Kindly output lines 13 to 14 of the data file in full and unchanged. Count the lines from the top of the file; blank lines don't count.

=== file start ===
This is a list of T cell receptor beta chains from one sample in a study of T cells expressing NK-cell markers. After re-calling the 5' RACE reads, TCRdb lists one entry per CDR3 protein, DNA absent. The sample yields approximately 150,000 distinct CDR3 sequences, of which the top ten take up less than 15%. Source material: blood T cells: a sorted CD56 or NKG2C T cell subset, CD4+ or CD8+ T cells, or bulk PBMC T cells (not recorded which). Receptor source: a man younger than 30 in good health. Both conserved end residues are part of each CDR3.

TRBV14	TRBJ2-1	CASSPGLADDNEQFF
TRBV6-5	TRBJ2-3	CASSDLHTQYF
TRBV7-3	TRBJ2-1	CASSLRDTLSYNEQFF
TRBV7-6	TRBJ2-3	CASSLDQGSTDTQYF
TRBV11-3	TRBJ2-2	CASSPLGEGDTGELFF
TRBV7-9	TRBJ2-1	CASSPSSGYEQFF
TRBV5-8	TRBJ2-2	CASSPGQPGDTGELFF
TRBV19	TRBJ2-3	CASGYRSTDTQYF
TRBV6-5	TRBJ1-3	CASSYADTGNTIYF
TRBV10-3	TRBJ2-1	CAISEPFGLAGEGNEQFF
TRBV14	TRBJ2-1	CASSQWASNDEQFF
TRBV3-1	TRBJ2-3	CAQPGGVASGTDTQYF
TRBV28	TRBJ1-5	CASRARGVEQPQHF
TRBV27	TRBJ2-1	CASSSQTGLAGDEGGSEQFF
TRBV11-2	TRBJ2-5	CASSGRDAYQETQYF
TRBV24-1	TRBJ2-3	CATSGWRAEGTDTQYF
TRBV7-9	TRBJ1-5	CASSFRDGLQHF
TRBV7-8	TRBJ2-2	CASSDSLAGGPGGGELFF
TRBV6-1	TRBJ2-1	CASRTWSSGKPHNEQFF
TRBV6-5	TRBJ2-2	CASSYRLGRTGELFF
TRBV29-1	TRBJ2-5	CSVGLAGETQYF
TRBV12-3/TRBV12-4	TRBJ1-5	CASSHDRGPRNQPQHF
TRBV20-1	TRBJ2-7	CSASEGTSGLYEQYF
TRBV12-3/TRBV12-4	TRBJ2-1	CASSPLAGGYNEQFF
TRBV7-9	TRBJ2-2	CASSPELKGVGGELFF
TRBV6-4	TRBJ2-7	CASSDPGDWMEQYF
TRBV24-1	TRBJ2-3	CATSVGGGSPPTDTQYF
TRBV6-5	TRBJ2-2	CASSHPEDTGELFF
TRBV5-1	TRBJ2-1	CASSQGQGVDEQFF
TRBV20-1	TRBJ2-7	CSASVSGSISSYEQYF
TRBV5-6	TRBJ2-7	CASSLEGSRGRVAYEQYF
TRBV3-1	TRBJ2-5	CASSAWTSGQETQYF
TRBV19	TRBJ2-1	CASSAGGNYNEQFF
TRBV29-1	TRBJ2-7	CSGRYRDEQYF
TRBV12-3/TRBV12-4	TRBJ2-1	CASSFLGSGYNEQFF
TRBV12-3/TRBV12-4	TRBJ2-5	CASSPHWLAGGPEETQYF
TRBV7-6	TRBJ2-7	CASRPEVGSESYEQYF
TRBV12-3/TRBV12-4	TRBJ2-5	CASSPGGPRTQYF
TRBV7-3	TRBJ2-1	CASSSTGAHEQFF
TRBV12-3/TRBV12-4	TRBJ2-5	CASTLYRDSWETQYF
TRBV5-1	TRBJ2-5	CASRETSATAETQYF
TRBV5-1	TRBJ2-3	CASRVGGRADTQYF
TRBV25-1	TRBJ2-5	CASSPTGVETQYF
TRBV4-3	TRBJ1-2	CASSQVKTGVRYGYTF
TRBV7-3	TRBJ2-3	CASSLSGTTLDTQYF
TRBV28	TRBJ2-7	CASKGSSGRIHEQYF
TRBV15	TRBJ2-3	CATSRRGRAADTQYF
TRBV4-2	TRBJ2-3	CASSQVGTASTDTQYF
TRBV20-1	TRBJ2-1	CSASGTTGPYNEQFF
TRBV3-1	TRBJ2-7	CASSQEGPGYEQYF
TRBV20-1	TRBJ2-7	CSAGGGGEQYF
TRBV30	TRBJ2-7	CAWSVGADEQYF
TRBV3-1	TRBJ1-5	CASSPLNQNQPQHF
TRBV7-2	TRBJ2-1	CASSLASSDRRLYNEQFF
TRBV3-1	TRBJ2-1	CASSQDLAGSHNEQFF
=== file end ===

TRBV3-1	TRBJ2-3	CAQPGGVASGTDTQYF
TRBV28	TRBJ1-5	CASRARGVEQPQHF